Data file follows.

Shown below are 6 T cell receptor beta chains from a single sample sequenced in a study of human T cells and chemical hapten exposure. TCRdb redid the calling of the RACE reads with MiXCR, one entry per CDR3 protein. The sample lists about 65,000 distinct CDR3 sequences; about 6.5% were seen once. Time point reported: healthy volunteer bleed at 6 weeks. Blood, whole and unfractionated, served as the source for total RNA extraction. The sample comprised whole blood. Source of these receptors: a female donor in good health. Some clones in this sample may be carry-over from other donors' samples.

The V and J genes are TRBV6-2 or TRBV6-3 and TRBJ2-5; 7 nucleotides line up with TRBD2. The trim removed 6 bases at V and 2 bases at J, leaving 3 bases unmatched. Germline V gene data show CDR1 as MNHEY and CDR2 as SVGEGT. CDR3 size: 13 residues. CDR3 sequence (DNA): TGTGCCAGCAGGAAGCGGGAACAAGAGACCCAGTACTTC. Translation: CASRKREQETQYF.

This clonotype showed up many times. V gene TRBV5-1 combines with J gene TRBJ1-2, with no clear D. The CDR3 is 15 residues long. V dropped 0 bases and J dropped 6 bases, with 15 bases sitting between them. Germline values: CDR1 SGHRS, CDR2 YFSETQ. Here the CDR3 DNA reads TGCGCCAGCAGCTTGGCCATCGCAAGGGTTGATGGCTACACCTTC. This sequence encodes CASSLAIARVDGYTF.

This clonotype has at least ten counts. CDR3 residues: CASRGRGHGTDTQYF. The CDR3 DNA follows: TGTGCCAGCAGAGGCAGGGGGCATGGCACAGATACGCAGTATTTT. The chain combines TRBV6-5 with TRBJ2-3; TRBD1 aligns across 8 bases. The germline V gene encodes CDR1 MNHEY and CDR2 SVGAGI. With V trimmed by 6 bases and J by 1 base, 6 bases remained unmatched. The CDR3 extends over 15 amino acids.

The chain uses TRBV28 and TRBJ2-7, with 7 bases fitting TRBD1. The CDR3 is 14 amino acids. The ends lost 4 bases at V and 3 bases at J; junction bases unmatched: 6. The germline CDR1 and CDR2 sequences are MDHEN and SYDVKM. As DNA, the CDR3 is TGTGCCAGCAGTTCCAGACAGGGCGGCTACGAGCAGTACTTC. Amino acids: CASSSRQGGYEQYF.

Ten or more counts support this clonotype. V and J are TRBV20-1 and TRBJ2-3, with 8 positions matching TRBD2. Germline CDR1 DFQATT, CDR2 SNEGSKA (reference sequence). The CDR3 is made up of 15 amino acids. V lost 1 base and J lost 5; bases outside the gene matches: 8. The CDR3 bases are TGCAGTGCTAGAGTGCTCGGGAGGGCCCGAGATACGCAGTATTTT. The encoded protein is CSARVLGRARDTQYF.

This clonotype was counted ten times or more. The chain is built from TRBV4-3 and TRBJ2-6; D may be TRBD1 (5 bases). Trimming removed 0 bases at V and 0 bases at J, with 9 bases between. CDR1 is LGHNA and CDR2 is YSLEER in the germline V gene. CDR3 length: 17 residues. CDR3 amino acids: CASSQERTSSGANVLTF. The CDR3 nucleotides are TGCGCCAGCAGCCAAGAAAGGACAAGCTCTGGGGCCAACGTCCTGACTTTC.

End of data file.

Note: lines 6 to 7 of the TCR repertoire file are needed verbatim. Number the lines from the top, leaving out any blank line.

Ten or more counts support this clonotype. V and J are TRBV20-1 and TRBJ2-3, with 8 positions matching TRBD2. Germline CDR1 DFQATT, CDR2 SNEGSKA (reference sequence). The CDR3 is made up of 15 amino acids. V lost 1 base and J lost 5; bases outside the gene matches: 8. The CDR3 bases are TGCAGTGCTAGAGTGCTCGGGAGGGCCCGAGATACGCAGTATTTT. The encoded protein is CSARVLGRARDTQYF.

This clonotype was counted ten times or more. The chain is built from TRBV4-3 and TRBJ2-6; D may be TRBD1 (5 bases). Trimming removed 0 bases at V and 0 bases at J, with 9 bases between. CDR1 is LGHNA and CDR2 is YSLEER in the germline V gene. CDR3 length: 17 residues. CDR3 amino acids: CASSQERTSSGANVLTF. The CDR3 nucleotides are TGCGCCAGCAGCCAAGAAAGGACAAGCTCTGGGGCCAACGTCCTGACTTTC.